There’s no doubt that the cost of many items that the aspiring middle class is buying or using has risen.
Just over a lakh of around one crore people who opted out of the domestic cooking gas subsidy have reclaimed it a year after being induced by the Prime Minister’s emotional “Give it up” campaign. More households are likely to reclaim their 12 subsidised cylinders in a year as international fuel prices go up and the subsidy is almost Rs 300 per cylinder. This is a reflection not only of families trying to save over Rs 3,000 a year, but also the fact that the cost of living is going up disproportionately in the past few years, which is not fully reflected in the inflation figures.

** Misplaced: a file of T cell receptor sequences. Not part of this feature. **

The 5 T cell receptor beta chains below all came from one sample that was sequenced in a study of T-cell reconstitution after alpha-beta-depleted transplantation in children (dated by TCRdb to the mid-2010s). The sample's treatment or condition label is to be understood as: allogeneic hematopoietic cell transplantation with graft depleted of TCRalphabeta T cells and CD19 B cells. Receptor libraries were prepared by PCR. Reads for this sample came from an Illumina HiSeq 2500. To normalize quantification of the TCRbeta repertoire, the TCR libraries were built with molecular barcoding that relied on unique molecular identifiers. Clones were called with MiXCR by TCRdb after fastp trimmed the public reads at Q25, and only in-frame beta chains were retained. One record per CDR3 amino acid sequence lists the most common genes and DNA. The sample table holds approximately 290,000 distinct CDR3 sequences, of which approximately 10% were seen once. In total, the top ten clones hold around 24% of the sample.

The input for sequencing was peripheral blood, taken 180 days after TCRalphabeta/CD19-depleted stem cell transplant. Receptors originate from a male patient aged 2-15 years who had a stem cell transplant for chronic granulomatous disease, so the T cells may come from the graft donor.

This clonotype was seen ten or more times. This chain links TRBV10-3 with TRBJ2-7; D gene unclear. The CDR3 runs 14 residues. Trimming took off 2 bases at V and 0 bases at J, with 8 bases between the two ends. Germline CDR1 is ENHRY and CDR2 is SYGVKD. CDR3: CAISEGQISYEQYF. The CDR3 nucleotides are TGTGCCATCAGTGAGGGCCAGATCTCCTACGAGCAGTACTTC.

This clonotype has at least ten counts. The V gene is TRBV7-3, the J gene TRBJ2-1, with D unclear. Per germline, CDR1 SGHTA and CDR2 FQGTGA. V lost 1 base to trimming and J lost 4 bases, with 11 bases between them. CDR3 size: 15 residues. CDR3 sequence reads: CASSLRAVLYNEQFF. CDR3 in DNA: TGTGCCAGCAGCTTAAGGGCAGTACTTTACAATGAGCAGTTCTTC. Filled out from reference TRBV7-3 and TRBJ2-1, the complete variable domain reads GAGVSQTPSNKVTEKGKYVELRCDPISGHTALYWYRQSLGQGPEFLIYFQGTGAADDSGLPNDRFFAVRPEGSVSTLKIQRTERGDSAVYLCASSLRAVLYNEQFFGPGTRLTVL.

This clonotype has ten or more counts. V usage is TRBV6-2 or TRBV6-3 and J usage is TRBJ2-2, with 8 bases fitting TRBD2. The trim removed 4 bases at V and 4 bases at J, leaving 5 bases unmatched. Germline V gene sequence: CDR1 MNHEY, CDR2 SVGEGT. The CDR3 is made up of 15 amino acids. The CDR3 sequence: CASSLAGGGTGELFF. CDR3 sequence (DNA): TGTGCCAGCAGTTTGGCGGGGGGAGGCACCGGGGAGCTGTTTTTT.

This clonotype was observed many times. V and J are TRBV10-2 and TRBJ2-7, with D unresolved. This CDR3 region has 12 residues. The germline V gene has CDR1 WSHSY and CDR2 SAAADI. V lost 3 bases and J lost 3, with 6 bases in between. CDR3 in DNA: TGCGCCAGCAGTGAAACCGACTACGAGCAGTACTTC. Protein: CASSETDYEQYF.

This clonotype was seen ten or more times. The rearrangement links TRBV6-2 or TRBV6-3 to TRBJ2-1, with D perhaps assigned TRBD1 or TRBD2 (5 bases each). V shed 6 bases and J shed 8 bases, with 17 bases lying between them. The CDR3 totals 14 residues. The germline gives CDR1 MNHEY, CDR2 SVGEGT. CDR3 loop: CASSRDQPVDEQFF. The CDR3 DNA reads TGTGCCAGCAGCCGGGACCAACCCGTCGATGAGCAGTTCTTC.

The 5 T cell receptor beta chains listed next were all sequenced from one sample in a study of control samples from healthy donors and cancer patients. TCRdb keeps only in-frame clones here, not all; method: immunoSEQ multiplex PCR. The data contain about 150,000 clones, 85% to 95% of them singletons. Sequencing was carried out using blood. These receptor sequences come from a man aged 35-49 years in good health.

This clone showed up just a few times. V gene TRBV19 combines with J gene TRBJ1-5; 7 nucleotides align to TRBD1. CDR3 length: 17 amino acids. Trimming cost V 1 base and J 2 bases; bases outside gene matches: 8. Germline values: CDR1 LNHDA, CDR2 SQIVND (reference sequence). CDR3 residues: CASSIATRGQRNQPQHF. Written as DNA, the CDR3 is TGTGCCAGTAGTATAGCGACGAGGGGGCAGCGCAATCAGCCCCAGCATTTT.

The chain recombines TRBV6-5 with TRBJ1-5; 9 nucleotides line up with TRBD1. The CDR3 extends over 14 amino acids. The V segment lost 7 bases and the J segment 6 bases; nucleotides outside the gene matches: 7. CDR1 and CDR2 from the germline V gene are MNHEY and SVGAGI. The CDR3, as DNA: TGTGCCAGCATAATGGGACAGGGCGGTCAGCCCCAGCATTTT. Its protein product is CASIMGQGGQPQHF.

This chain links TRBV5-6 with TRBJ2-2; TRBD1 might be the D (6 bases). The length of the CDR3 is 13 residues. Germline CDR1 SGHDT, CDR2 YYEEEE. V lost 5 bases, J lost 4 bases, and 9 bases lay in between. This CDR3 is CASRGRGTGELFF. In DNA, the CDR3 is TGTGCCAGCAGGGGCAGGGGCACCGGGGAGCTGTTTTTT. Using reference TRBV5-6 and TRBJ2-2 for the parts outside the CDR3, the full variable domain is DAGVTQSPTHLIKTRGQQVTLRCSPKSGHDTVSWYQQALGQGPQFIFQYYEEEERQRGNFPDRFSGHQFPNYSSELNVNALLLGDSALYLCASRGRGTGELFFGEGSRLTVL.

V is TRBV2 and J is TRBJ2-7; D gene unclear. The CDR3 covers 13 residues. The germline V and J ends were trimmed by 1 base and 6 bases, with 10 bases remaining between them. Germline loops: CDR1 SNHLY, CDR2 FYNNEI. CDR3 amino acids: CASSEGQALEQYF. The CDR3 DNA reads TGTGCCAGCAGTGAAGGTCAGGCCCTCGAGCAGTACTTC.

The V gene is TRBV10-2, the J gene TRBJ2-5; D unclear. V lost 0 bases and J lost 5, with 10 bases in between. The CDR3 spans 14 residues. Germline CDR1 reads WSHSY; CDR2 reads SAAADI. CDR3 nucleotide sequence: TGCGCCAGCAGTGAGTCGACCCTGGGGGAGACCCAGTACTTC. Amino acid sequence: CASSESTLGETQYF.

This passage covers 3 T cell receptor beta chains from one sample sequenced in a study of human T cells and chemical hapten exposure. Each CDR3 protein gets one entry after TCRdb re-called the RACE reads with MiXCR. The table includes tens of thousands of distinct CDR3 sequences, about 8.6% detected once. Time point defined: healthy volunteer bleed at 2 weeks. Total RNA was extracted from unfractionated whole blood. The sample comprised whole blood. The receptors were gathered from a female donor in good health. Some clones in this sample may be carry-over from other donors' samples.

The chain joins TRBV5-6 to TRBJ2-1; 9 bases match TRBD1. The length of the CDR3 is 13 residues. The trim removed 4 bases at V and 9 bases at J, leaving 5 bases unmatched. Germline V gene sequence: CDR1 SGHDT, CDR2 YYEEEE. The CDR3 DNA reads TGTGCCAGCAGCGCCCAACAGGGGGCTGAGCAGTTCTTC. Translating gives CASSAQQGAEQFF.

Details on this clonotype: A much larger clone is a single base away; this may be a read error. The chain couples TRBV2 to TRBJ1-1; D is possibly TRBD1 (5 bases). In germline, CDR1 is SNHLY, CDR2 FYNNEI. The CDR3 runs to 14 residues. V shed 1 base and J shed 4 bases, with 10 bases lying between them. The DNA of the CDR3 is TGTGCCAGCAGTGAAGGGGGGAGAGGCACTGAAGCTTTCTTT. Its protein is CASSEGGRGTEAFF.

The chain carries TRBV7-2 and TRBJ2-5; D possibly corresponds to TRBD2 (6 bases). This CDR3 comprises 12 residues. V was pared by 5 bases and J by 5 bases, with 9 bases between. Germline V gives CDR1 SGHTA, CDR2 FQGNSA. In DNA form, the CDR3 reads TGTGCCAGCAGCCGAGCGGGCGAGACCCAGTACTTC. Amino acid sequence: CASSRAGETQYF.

There’s no doubt that the cost of many items that the aspiring middle class is buying or using has risen. The government is said to have saved nearly Rs 1,700 crores last year with people foregoing their LPG subsidy, while also facilitating the supply of cylinders to poor families using wood or kerosene to cook. Since the new financial year began, the prices of many other goods and services have risen. It is unlikely that GST, set to roll out on July 1, will bring prices down. Also, people reclaiming their subsidy must be seen as a reaction to the little relief given to those paying income-tax as their burden is going to be only a bit less in the new accounting year, while they have to cope with paying more for most things that they use, including possibly insurance. The sense of equity in most households with one subsidised cylinder a month must be preserved for fairness to prevail.